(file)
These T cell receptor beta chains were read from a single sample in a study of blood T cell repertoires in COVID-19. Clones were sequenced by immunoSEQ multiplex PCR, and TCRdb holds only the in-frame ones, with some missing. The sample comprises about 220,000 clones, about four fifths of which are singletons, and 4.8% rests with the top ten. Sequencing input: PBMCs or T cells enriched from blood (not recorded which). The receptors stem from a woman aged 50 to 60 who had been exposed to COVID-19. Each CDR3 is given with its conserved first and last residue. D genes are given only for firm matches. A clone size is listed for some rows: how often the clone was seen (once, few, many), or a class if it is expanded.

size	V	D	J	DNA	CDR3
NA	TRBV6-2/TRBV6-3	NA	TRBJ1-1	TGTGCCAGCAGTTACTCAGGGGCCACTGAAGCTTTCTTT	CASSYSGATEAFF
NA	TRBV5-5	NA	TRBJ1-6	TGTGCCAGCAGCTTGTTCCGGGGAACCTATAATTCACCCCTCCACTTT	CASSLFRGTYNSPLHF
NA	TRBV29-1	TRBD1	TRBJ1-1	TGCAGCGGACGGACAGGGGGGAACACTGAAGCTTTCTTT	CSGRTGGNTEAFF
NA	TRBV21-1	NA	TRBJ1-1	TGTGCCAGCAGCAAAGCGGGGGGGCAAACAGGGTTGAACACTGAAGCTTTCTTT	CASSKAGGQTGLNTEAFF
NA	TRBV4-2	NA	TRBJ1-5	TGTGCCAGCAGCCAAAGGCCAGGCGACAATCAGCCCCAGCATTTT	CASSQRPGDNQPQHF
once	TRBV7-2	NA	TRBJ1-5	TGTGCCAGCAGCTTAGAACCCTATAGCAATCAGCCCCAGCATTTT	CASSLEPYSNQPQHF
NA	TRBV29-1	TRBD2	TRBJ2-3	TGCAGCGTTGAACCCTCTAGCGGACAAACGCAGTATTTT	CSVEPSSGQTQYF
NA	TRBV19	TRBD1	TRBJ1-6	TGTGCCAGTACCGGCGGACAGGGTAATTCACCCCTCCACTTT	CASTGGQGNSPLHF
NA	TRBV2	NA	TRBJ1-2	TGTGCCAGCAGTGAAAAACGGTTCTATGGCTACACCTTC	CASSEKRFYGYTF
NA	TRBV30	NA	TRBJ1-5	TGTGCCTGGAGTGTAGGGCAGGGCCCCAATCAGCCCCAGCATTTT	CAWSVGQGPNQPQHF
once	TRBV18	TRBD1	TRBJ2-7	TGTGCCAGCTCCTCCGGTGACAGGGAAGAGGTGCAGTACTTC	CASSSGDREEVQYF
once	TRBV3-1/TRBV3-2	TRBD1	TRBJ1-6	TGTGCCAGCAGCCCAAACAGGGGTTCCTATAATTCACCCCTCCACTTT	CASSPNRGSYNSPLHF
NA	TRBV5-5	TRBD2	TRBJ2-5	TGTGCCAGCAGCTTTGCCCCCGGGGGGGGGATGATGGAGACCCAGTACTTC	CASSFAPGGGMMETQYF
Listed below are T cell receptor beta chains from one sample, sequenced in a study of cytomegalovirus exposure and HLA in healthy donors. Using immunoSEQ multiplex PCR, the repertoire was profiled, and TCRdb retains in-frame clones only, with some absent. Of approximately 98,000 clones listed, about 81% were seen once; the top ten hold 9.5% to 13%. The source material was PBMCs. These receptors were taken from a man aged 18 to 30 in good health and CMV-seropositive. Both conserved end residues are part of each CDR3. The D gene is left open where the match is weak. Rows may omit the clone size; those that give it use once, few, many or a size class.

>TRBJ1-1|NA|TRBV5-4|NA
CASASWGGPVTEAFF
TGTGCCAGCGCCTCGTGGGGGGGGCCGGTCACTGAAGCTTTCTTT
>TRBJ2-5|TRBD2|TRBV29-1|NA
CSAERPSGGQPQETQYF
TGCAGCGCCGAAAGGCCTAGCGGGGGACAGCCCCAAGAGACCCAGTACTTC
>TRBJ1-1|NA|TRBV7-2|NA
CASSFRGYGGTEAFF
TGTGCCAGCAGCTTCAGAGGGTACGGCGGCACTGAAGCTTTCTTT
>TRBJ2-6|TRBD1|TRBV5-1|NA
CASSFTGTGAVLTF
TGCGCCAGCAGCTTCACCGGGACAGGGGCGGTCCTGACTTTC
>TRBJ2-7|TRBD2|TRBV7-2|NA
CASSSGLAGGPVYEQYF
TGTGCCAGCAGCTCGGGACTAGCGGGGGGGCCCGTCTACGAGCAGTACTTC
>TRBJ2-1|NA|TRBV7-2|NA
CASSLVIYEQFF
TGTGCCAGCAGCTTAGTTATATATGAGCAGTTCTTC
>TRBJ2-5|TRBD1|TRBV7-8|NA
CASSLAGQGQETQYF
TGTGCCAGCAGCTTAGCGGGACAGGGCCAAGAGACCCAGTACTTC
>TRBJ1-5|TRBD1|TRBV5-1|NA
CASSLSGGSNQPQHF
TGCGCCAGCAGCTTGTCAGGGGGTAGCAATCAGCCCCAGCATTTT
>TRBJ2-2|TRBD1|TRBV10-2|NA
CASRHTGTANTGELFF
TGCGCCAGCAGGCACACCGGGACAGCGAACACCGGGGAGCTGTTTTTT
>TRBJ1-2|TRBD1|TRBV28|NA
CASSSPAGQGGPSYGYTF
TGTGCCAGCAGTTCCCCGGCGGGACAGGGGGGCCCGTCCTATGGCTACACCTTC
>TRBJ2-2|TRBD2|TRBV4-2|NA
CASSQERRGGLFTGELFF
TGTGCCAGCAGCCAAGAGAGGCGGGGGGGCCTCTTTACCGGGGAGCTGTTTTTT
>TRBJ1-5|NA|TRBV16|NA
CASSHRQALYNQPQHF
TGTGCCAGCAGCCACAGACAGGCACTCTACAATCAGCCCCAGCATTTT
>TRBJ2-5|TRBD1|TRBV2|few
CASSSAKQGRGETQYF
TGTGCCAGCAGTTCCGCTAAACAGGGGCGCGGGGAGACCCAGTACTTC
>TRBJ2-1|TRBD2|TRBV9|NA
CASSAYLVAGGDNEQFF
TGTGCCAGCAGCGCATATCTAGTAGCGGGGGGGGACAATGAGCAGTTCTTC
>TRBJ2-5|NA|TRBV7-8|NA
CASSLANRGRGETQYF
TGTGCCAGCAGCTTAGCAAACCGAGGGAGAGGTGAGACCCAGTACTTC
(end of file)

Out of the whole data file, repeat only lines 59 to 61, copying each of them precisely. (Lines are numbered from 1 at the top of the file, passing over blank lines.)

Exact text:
>TRBJ2-5|NA|TRBV7-8|NA
CASSLANRGRGETQYF
TGTGCCAGCAGCTTAGCAAACCGAGGGAGAGGTGAGACCCAGTACTTC